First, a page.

10. For [The Methodist] is "pure in heart." The love of God has purified his heart from all revengeful passions, from envy, malice, and wrath, from every unkind temper or malign affection.
 11. Agreeable to this his one desire, is the one design of his life, namely, "not to do his own will, but the will of Him that sent him." His one intention at all times and in all things is, not to please himself, but Him whom his soul loveth. He has a single eye.
As if this is not enough, and I have skipped much, to prove that a Methodist is a mythical creature, let me sum up the whole shebang with the entire 13th paragraph.  For those who love Wesley (and much of what he has done and said I love) please explain what follows to me.

 13. All the commandments of God he accordingly keeps, and that with all his might. For his obedience is in proportion to his love, the source from whence it flows. And therefore, loving God with all his heart, he serves him with all his strength. He continually presents his soul and body a living sacrifice, holy, acceptable to God; entirely and without reserve devoting himself, all he has, and all he is, to his glory. All the talents he has received, he constantly employs according to his Master's will; every power and faculty of his soul, every member of his body. Once he "yielded" them "unto sin" and the devil, "as instruments of unrighteousness;" but now, "being alive from the dead, he yields" them all "as instruments of righteousness unto God."
So member of the United Methodist Church, or other Wesleyan tradition, have you met the standard of Wesley's sect?  Later in the tract Wesley asserts that what he has put forth is just basic fundamental Christianity.  The reality is that he has just expressed the Law from the New Testament to the utter neglect of the Gospel.  This tract is an utter fail, one which could lead followers of Wesley in only two possible directions, the first being despair, for they will never achieve the 'Methodist' standard.  Or the other being delusion, actually believing they have met that standard, though they obviously have not.

I'd love to hear from a real 'Methodist' respond here, I've always wanted to meet a fairytale creature.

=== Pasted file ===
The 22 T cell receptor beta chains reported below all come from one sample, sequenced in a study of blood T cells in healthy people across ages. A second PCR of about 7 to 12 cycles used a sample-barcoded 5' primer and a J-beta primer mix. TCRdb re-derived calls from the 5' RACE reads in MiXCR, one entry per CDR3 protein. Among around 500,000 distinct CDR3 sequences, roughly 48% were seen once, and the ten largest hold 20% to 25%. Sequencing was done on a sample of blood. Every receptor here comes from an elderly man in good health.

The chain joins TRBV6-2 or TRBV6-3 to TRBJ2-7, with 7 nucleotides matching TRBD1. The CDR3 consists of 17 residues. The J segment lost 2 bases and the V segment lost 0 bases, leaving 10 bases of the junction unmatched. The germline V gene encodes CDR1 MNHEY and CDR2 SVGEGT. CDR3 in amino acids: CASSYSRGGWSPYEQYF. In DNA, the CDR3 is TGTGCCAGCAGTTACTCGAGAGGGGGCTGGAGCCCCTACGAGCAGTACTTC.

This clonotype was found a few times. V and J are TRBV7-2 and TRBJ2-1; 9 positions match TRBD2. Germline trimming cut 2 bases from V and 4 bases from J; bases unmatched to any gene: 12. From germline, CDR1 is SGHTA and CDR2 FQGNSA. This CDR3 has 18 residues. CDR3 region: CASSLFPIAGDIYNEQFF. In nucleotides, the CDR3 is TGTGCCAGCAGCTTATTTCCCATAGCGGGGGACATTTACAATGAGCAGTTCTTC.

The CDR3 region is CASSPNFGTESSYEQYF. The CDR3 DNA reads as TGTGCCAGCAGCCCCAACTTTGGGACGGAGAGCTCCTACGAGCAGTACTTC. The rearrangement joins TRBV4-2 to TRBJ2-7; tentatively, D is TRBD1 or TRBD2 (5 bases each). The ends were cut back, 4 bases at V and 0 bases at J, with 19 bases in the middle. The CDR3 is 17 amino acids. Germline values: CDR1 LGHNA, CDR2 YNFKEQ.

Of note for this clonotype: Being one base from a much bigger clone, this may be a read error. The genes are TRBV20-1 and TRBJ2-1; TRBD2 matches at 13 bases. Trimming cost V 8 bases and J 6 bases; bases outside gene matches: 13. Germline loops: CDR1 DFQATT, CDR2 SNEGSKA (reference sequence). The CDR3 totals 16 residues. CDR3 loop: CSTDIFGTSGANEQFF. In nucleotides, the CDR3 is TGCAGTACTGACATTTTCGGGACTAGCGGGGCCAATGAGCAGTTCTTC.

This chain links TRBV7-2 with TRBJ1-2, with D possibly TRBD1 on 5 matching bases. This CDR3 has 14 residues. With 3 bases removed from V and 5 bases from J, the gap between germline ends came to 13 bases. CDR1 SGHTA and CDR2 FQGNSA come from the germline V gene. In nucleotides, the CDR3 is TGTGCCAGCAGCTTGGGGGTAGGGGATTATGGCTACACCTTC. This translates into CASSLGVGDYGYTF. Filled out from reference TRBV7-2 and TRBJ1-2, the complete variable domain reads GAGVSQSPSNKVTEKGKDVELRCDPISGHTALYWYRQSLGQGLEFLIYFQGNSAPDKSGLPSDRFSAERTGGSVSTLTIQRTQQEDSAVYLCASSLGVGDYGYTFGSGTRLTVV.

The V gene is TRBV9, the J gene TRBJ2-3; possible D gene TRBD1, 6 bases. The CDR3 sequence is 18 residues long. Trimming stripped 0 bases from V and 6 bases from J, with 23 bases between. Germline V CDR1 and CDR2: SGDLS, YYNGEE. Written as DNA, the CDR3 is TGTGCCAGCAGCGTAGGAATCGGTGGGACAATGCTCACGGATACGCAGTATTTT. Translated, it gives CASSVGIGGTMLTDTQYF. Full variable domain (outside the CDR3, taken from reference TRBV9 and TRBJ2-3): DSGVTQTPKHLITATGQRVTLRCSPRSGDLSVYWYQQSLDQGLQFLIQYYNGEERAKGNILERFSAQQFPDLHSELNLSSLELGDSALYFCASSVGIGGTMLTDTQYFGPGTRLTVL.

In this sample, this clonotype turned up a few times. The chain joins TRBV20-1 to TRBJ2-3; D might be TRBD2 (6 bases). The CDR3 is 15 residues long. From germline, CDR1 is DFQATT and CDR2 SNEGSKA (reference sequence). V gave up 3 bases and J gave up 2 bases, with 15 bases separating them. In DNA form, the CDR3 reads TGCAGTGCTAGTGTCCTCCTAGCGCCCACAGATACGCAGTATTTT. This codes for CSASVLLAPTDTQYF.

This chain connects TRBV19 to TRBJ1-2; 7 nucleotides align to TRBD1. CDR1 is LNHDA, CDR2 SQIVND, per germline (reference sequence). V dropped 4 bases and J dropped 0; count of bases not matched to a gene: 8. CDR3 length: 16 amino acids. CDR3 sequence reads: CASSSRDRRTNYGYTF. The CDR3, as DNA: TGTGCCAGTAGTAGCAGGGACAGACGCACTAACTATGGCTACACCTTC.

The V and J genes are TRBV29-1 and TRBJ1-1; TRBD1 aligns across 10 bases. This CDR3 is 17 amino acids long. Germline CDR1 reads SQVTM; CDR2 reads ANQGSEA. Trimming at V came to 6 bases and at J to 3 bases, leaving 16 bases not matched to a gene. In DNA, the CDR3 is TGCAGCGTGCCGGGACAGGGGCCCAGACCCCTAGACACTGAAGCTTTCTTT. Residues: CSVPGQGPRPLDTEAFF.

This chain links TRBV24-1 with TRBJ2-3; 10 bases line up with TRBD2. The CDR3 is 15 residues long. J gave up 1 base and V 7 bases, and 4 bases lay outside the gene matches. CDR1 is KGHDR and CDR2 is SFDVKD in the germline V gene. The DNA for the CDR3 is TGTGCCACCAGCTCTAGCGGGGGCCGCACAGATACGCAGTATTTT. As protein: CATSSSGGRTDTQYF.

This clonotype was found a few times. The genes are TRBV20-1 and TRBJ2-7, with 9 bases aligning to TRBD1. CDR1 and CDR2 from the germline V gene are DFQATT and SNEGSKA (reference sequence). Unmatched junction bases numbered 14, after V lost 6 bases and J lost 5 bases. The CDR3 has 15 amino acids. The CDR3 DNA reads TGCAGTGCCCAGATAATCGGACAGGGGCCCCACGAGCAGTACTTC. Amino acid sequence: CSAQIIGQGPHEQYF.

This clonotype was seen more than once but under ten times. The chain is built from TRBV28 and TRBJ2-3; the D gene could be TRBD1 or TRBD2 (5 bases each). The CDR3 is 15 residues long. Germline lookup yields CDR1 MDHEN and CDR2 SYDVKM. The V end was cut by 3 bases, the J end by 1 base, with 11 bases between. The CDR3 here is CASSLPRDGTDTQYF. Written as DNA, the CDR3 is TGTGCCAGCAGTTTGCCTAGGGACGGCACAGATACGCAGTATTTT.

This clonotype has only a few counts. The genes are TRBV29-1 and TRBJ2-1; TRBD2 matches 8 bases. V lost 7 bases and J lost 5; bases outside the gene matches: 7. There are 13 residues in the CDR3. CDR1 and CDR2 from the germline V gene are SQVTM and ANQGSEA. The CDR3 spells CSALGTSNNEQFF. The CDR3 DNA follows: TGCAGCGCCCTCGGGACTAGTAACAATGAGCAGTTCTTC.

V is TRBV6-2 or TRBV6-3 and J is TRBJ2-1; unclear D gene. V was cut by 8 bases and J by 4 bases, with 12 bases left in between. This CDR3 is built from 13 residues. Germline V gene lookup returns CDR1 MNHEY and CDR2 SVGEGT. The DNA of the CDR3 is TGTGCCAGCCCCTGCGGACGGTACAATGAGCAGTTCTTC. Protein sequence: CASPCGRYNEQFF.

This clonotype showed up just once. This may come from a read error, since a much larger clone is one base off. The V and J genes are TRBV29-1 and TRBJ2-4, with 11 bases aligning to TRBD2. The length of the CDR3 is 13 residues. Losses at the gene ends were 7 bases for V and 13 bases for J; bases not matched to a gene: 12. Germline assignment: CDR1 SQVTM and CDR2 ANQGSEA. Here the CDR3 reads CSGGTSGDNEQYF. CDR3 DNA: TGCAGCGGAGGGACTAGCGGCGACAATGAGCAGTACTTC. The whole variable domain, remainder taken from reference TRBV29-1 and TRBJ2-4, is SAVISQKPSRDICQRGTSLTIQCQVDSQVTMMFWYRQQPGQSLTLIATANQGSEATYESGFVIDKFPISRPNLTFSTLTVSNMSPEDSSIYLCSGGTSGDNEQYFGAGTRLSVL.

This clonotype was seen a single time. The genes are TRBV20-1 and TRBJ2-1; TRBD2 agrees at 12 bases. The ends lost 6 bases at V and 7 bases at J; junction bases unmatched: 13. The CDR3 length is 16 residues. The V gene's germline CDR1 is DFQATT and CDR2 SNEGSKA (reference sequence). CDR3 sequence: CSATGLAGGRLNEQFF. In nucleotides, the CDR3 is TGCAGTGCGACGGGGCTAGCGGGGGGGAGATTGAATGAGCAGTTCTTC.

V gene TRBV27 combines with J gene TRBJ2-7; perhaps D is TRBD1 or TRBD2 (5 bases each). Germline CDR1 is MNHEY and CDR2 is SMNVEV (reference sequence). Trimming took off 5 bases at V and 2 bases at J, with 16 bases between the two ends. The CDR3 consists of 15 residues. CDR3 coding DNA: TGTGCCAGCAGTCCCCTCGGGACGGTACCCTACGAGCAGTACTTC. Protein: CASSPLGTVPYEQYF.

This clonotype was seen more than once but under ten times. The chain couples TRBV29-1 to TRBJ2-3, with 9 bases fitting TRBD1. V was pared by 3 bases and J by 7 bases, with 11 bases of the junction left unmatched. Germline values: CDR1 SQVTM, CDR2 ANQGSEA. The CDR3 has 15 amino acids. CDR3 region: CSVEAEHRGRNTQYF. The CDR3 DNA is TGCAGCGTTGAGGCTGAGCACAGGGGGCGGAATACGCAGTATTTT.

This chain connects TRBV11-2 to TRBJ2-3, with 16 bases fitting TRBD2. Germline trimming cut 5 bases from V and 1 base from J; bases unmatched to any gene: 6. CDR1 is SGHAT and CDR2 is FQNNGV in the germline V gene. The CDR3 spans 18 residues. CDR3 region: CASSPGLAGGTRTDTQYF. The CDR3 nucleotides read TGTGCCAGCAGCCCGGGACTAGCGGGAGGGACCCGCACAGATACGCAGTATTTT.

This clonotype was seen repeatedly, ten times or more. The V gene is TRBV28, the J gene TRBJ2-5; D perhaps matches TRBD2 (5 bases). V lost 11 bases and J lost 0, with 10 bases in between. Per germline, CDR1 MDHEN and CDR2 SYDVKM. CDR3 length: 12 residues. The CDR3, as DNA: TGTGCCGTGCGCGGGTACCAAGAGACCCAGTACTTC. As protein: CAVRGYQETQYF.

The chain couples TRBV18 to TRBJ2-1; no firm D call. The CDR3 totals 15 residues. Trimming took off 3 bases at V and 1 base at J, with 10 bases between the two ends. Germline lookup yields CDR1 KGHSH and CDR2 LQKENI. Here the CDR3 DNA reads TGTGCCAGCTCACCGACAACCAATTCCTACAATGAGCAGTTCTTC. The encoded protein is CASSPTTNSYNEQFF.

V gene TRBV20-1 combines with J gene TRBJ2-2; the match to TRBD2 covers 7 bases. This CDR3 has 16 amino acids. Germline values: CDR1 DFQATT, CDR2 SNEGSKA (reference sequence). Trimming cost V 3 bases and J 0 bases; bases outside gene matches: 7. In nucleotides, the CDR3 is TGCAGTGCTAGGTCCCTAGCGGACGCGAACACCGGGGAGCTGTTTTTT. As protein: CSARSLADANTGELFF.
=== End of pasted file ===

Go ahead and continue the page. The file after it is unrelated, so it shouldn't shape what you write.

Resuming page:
Dave Pettengill said...

Hey Jay,
I read the article from Wesley that you had mentioned to me awhile back and as I read the list I had many similar thoughts. Always happy? I know just in that one area not even counting the other ones you have mentioned I fail. As you have said even Jesus was not happy all the time...was he happy when he turned the tables over? Was he happy when Lazarus died? Was he happy in the garden before his crucifixion? Those are just a few examples as well of times I don't think happiness would have described Jesus at that point in time. I think as I read those descriptions from Wesley it reminded me how much I am in need of God's grace because on my own I am lost.

Whit said...

Yes Jay,
I have wondered about this myself and am "happy" to answer within my view of the social principles:
"Always Happy...", well here goes...
Scripture - NOT - From his behavior, I do not believe that Jesus was never once unhappy.
Tradition - NOT - I cannot judge others, but I have never known anyone, Christian or not, who has not shown a single sign of unhappiness at one time or another.
Experience - NOT - I fail the test here myself.
Reason - NOT - In this world, it doesn't seem believable or even logical that anyone could be "always happy", without exception.
So from my interpretation, anything that walks unlike a duck or quacks unlike a duck, is most likely not a duck.